Morris+D'Angelo


Ready, Set, Depreciate

Bonus Depreciation, Depreciation, IRC Section 179, Regular Depreciation, Tax Rules
Parts of this article are published with permission from Bradford Tax Institute, © 2021 Daniel Morris, Morris + D’Angelo When you buy real property (or personal property that lasts more than one year) to use in your business, you may have up to three options for deducting the cost: Regular Depreciation Bonus Depreciation IRC Section 179 expensing (technically, depreciation in advance) Regular Depreciation takes several years. Bonus Depreciation allows you, through 2022, to deduct 100 percent of the cost of personal property in one year. IRC Section 179 ...

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Is Your Sideline Activity a Business (Good) or a Hobby (Not Good)?

Business Loss Deduction, Deductible Expenses, Federal Income Tax, Form 1040, Hobbies, Hobby, Hobby Loss Rules, Loss Deductions, Safe-Harbor Rules, Sideline Business
Parts of this article are published with permission from Bradford Tax Institute, © 2021 Daniel Morris, Morris + D’Angelo Do you have a "Sideline Activity" that you think of as a Business? From this "Sideline Activity", are you claiming Tax Losses on your Form 1040? Will the IRS consider your Sideline a Business and allow your Loss Deductions? The IRS likes to claim that money-losing sideline activities are hobbies rather than businesses. The federal income tax rules for hobbies have been anti-taxpayer for years, and now an unfavorable change enacted in the Tax ...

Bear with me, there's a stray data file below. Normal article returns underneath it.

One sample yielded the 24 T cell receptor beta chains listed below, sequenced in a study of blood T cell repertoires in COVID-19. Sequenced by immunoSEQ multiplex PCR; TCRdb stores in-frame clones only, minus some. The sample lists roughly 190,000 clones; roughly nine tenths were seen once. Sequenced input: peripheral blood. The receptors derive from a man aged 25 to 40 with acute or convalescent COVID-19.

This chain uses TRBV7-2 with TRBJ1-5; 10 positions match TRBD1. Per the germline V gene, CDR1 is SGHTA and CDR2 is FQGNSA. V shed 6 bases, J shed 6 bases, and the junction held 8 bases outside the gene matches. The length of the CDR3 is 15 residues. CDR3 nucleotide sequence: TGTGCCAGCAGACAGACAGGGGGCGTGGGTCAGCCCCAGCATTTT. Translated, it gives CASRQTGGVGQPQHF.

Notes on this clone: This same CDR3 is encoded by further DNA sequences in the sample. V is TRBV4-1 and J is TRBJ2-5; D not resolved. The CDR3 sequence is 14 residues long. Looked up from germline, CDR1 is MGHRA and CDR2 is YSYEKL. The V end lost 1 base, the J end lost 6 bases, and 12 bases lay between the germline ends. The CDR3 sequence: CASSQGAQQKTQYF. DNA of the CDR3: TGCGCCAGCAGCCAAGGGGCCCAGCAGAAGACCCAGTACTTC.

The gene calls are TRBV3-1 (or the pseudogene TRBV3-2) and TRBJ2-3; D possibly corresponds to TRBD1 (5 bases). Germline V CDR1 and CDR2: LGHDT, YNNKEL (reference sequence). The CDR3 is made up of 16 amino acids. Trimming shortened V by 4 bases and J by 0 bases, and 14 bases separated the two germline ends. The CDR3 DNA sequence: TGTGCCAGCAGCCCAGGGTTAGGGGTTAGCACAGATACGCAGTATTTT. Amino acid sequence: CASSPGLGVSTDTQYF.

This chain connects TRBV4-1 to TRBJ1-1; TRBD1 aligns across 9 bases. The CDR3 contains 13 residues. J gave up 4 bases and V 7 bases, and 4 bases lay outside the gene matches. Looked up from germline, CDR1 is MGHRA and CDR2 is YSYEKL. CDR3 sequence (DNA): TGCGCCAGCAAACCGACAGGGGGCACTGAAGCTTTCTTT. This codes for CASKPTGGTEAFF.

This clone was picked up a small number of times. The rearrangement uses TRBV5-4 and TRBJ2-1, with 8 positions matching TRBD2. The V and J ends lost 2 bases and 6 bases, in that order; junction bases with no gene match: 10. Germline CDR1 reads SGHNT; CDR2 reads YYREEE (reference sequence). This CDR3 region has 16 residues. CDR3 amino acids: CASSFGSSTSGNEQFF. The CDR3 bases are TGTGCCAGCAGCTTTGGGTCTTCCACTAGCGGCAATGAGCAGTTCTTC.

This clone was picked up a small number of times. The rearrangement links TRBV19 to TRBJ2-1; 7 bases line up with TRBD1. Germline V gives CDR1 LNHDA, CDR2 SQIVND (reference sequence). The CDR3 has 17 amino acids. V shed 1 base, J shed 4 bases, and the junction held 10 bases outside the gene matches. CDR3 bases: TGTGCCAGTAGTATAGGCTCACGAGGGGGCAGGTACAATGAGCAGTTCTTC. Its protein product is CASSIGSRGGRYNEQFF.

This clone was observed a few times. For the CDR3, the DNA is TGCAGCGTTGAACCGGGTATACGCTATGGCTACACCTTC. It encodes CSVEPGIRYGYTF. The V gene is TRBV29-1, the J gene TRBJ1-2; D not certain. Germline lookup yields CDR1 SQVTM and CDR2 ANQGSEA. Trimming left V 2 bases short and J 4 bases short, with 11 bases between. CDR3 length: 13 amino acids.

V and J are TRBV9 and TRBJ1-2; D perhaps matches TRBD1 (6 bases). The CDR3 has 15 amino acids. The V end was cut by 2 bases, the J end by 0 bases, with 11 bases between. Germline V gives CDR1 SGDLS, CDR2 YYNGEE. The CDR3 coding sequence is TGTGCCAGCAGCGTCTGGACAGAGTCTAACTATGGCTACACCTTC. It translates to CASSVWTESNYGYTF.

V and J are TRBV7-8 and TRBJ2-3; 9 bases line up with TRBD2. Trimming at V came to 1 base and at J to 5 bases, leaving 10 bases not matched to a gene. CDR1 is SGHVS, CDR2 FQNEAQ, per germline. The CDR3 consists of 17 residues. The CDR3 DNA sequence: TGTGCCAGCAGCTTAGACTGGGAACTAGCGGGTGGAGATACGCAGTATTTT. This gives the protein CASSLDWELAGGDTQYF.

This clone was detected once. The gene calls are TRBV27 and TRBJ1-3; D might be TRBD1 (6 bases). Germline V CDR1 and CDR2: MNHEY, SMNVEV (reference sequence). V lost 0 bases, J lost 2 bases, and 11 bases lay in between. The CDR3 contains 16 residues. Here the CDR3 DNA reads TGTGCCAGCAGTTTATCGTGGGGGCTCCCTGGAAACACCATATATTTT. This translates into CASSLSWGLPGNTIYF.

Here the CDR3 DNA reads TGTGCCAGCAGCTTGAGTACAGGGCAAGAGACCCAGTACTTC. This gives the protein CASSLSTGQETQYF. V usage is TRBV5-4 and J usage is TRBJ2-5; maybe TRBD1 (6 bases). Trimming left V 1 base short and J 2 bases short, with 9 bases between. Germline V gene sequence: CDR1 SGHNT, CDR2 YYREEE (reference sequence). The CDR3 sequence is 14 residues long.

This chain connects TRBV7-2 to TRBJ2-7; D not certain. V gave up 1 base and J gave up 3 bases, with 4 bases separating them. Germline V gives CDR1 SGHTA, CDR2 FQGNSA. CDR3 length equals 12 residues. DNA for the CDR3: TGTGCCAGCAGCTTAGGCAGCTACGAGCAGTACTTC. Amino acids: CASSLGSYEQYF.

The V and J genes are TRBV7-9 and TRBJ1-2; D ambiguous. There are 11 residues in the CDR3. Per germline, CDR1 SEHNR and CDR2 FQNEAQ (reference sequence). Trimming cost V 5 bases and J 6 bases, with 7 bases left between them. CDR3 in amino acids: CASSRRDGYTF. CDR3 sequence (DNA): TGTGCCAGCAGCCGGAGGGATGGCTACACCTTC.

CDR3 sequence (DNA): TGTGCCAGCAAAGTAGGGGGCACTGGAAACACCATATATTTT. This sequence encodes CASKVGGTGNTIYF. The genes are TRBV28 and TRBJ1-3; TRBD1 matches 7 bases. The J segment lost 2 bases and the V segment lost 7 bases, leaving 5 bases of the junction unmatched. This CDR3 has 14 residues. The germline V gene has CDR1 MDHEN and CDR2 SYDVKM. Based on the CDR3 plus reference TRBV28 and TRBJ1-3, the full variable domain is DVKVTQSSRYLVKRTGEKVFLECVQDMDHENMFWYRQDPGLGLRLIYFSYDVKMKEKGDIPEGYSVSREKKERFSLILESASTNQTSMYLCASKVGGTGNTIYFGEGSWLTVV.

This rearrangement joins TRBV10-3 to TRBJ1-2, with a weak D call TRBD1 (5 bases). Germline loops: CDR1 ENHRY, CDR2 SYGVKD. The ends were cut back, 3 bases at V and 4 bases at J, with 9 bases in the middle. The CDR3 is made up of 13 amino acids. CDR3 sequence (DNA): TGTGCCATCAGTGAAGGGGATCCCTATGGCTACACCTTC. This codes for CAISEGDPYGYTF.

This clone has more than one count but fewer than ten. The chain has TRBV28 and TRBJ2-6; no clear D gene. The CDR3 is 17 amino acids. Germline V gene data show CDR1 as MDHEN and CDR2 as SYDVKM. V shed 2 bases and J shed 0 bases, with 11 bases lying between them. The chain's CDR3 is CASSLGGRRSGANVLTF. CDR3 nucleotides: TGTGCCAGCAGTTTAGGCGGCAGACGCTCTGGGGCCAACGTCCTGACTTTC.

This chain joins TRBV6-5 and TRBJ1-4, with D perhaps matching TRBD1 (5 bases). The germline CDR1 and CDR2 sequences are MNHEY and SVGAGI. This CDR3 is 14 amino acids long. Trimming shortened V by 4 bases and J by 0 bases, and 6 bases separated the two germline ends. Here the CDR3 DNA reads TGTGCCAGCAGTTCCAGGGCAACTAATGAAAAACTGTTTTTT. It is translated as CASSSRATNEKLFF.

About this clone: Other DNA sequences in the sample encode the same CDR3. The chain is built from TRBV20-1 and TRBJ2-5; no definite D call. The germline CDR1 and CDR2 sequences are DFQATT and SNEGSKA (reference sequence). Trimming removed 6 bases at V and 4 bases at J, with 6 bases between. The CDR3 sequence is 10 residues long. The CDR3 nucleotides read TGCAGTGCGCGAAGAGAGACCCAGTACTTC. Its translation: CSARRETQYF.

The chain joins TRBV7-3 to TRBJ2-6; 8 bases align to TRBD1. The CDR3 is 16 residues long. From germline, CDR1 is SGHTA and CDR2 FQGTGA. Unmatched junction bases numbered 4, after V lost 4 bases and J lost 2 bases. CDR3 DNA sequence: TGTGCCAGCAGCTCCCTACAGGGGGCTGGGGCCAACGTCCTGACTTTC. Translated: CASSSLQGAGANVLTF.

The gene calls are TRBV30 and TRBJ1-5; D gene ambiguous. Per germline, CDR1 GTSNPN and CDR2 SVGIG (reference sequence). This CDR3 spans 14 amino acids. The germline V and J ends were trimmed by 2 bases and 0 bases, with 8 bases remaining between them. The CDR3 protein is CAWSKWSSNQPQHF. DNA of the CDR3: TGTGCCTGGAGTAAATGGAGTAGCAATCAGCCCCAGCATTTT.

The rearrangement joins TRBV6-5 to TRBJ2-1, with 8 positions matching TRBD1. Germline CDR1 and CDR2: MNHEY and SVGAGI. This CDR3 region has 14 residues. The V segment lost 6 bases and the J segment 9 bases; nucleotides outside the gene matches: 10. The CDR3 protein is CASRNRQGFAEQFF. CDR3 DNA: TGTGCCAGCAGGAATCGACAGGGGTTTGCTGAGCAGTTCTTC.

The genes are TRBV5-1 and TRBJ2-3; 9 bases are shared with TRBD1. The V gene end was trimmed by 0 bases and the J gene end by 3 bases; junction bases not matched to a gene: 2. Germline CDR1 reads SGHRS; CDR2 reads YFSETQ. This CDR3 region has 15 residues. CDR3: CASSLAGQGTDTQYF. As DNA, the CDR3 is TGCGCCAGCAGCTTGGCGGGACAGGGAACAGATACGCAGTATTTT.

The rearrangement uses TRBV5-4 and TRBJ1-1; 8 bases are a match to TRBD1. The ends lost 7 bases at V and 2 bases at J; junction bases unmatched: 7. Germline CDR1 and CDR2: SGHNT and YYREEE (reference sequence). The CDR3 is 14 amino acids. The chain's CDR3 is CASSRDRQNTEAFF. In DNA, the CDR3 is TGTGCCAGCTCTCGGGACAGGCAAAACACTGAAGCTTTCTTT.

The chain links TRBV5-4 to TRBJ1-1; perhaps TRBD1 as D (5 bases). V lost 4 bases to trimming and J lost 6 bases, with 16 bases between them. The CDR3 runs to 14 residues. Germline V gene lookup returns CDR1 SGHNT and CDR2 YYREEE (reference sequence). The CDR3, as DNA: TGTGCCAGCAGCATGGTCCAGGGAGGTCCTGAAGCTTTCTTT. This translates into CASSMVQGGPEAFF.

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Don’t Miss Out on the Employee Retention Credit

Employee Retention Credit, ERC, COVID Tax Credits, PPP Forgivable Loan, Paycheck Protection Program, PPP, Small Business
Parts of this article are published with permission from Bradford Tax Institute, © 2021 Daniel Morris, Morris + D’Angelo Since the start of all the challenges that the COVID-19 pandemic brought to us with all of its mandates, many inconveniences, and I’m sure business anxiety, one thing is for sure; that your U.S. Government does not want your small business to fail. The U.S. Federal Government wants your small business to survive and likely thrive. Since COVID-19 struck, the government has created free and/or easy money in the form of tax credits and loans that ...

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Say Goodbye to the ERC for the Fourth Quarter

American Rescue Plan Act of 2021, COVID Tax Credits, Employee Retention Credit, ERC, Paycheck Protection Program, PPP, PPP Forgivable Loan, Small Business
Parts of this article are published with permission from Bradford Tax Institute, © 2021 Daniel Morris, Morris + D’Angelo Regarding the Employee Retention Credit (ERC): lawmakers giveth, and lawmakers taketh away. In this case, what lawmakers did is unfortunate. It’s like magic: now you see it, now you don’t. On March 11, 2021, the American Rescue Plan Act of 2021 became Public Law 117-2. This new law extended the ERC to the third and fourth quarters of 2021, as we wrote about in Don’t Miss Out on the Employee Retention Credit (August 2021). On November ...

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2021 Last-Minute Year-End Tax Strategies for Your Stock Portfolio

Capital Gains, Capital Losses, Ordinary Income, Stock Dividends, Stock Portfolio, Stocks, Tax Code, Tax Rules, Tax Strategies, Wash-Sale Loss Rule, Year-End Tax Strategies